2. When you sign up for a “cheap” phone upgrade, you are getting a reduced price because the hardware is subsidized by the carrier.  It’s like a lease.  You get the privilege of using this great phone, but you must stay with the carrier for 2 years.  By the time the contract is up, you would have paid twice over for the retail cost of the phone.  Early termination fees?  Those exist to “recoup” the cost of the hardware.
  3. The above typical cell phone plan is what’s known as a post-paid plan.  It is paid in full after contract maturation.  A “pre-paid” or “pay as you go” plan is the non-contract alternative.

So contracts are bad, all agreed.  But I found that the pre-paid alternatives were harder to get right too.  And there are many:

But in the end, all of a sudden, that little T-Mobile CEO quote popped into my radar.  And I was floored.  The more I looked into it, the better it sounded.  For a 2-smartphone plan, the first line is $50 / mo.  The second is $30.  This is their baseline rate, for 500MB of 4G speed data per month.  But there is never an overage penalty.  Instead, they just throttle you down from 4G to 3G.  That’s very reasonable.  Meanwhile, text and voice are rightfully “thrown in” at unlimited.  Their coverage map is roughly equivalent to AT&T’s.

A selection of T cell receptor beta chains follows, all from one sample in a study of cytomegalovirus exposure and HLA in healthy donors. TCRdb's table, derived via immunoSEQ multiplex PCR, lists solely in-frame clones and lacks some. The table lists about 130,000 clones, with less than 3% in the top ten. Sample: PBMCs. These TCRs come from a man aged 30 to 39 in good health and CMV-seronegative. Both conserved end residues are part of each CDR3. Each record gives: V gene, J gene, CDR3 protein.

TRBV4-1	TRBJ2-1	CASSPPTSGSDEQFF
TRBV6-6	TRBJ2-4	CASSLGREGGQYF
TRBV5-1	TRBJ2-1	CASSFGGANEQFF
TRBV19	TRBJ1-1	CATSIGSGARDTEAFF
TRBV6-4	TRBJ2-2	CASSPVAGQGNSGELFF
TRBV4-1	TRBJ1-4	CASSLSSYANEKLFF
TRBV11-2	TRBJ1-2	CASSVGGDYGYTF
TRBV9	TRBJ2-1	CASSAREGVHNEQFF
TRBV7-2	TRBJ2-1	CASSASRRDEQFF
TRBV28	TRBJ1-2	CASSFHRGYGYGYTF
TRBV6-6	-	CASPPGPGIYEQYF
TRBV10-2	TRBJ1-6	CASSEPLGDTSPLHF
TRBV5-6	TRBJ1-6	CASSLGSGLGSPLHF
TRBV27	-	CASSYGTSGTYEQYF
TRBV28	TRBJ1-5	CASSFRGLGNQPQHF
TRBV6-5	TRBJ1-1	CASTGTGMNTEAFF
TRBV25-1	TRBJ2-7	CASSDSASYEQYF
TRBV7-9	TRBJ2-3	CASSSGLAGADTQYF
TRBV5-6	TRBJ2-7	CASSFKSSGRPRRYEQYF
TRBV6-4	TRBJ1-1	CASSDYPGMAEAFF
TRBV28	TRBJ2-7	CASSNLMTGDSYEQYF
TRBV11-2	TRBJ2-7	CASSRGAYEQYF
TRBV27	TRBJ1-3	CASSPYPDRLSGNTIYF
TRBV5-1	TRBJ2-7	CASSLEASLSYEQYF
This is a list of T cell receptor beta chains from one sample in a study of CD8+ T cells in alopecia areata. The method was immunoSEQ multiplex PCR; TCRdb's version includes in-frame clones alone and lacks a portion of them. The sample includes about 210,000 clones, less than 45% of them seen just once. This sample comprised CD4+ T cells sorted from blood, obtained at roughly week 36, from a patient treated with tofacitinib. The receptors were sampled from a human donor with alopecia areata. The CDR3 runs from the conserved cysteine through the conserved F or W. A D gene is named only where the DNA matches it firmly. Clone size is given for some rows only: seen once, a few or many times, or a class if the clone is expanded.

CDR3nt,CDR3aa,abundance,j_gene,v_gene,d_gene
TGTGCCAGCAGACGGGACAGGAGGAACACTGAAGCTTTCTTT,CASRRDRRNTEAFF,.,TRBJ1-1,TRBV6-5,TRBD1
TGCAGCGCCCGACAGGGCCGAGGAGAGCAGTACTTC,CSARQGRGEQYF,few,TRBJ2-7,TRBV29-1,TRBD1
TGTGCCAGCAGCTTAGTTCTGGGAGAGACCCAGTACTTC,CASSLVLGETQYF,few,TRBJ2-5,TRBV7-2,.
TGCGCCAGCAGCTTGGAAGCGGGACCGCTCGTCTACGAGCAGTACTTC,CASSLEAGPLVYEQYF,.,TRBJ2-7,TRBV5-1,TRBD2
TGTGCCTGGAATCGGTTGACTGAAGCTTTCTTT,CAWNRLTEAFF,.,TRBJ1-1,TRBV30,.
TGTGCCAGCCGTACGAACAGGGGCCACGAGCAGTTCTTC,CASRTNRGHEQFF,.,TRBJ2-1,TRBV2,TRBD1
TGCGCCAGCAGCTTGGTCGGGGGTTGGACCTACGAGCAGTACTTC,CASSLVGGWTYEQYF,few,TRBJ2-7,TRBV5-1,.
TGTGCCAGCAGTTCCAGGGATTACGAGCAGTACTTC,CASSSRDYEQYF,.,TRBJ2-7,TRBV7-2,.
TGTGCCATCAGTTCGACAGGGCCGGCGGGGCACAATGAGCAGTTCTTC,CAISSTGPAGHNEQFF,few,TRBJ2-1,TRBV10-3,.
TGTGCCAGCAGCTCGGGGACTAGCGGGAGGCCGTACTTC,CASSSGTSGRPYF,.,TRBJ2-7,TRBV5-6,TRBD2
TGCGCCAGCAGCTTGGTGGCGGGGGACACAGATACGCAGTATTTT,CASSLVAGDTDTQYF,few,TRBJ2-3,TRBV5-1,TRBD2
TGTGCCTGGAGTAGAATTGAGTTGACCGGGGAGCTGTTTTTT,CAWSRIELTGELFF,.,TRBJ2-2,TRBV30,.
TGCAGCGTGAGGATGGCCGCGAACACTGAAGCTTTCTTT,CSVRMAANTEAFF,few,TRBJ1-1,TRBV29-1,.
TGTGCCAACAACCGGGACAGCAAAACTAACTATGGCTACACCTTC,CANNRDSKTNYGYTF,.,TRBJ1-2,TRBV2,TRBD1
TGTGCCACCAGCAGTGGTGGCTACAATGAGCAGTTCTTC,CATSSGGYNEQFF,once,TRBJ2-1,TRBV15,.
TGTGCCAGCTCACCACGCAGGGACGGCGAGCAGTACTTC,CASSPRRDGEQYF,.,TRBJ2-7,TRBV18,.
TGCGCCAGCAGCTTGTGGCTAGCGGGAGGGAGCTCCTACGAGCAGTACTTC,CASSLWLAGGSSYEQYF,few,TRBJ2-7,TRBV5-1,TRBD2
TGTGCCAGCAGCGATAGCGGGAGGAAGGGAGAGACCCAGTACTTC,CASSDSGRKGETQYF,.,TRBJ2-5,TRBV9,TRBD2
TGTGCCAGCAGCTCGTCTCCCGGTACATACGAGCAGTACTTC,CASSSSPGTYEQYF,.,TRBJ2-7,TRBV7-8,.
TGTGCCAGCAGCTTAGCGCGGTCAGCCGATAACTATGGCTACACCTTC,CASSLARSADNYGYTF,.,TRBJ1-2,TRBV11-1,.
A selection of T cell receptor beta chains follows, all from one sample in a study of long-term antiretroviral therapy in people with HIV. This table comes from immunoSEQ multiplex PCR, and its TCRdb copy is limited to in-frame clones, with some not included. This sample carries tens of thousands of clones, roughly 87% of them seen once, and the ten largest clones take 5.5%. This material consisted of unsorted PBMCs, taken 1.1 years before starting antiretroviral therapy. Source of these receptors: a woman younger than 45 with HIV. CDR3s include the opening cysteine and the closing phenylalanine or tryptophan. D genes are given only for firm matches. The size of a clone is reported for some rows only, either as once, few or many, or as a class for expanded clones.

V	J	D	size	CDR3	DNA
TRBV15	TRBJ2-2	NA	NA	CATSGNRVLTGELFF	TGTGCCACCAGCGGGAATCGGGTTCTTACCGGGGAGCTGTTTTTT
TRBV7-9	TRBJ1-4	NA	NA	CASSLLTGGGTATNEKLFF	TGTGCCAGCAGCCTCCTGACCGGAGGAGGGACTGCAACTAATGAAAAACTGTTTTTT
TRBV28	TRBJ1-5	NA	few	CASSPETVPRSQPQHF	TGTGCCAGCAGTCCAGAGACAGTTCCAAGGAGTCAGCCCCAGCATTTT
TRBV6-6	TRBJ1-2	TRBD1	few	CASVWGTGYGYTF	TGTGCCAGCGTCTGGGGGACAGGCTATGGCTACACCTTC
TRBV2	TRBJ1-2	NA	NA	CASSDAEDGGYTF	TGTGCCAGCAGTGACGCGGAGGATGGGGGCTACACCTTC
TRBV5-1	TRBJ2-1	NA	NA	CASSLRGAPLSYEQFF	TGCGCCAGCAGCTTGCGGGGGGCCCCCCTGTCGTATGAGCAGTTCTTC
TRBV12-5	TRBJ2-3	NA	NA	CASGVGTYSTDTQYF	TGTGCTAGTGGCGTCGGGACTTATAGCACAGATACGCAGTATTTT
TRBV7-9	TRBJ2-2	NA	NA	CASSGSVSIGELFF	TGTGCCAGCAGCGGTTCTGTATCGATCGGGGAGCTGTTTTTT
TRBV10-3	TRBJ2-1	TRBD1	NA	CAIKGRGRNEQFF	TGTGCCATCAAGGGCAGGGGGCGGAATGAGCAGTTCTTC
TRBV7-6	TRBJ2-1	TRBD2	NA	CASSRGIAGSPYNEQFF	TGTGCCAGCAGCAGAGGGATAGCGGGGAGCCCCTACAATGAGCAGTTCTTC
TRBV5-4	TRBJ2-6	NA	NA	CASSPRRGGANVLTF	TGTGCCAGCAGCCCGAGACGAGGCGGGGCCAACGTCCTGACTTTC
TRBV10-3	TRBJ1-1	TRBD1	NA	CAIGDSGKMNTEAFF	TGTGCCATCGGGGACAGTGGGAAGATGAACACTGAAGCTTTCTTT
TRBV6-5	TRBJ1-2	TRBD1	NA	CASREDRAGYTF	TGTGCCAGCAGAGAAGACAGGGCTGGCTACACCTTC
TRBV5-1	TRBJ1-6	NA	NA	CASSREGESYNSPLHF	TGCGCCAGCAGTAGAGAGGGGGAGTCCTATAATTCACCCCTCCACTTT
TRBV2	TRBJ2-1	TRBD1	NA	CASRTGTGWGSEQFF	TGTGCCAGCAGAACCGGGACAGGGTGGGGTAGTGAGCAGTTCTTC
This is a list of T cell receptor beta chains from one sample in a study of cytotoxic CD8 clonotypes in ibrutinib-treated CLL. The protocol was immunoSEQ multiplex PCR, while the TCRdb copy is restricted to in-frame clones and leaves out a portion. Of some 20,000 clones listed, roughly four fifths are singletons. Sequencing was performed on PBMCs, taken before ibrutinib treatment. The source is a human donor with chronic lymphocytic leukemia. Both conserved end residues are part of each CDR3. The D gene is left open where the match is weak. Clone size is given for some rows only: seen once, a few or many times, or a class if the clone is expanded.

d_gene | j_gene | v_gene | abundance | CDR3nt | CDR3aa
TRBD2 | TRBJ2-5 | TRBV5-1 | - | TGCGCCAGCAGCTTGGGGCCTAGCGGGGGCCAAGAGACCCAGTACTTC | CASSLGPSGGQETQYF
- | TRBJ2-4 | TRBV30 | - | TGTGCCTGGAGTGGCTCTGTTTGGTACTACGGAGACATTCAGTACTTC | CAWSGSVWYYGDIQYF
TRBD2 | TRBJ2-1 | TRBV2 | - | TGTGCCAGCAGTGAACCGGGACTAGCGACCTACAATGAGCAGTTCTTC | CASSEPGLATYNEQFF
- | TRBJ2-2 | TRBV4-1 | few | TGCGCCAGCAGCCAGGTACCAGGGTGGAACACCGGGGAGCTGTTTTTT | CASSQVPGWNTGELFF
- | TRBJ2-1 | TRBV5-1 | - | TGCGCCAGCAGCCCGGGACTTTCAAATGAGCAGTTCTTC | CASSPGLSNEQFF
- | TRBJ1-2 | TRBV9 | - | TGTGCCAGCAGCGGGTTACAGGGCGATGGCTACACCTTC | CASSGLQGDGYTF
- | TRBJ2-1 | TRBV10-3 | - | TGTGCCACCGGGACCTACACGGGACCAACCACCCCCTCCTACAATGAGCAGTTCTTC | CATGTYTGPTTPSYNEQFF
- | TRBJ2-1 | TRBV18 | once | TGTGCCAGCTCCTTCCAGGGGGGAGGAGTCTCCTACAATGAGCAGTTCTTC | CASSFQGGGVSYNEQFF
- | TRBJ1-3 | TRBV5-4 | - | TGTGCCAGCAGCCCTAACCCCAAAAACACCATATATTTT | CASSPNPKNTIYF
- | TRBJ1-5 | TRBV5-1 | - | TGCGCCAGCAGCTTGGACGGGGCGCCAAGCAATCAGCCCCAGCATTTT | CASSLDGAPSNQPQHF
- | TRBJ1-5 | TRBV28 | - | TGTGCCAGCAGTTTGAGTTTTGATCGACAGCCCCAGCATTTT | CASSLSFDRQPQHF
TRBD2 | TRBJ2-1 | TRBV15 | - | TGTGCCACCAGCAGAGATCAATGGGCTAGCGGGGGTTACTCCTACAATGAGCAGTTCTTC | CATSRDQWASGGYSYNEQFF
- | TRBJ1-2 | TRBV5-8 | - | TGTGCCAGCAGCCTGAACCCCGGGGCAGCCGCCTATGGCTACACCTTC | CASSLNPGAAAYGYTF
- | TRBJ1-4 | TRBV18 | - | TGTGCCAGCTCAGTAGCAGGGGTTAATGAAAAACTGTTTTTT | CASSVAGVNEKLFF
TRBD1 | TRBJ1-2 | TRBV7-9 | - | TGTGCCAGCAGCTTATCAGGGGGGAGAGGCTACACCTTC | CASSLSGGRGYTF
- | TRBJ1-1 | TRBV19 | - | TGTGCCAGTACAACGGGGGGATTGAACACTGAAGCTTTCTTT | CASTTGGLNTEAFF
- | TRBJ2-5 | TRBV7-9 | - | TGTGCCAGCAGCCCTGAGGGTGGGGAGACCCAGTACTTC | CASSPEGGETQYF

So we’ll be looking at a 40% reduction in our monthly bill!  But the switch is only on paper right now.  The SIM cards are in the mail.  I’ll post an update when they arrive.  Happy bill-slashing!



  1. most times, my wife and I refer to these as “life hacks” after the great lifestyle DIY website LifeHacker.
  2. Consider that Skype VoIP audio and voice calls can be made for free to any other Skype user in the world!  Consider that Apples FaceTime now gives the same, including while a user is using cell data, not just wifi data.  Same for me-toos like Facebook and Google, and a handful of other smaller companies

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  1. Nice! We were paying $170/month with Verizon for way more voice, data and text than needed before moving to AUS. Luckily our contract ran out the day after we left so we had a clean break. I was super excited when Google announced the Nexus 4 last year–a beefy (at the time) unlocked GSM smartphone for only $250. Comparable unlocked phones were $500 to $800 dollars without a contract. With that, we’ve been able to pick up no contract SIM cards in each country we’ve visited for about $70/month with more than enough content. We’re definitely going with t-mobile when we get back. Especially with the recent free international data they just announced.

  2. Made the switch to T-Mo earlier this year for precisely the same reasons. Get out of my head, Rob!! 😉
    The only regret is the coverage isn’t as good as my previous carrier (Sprint), but the savings make it a better value even with a coverage reduction. And by coverage reduction, I’m referring to 3G/4G data. Voice/text is still everywhere I go. I would’ve gone after Ting if it used a different network.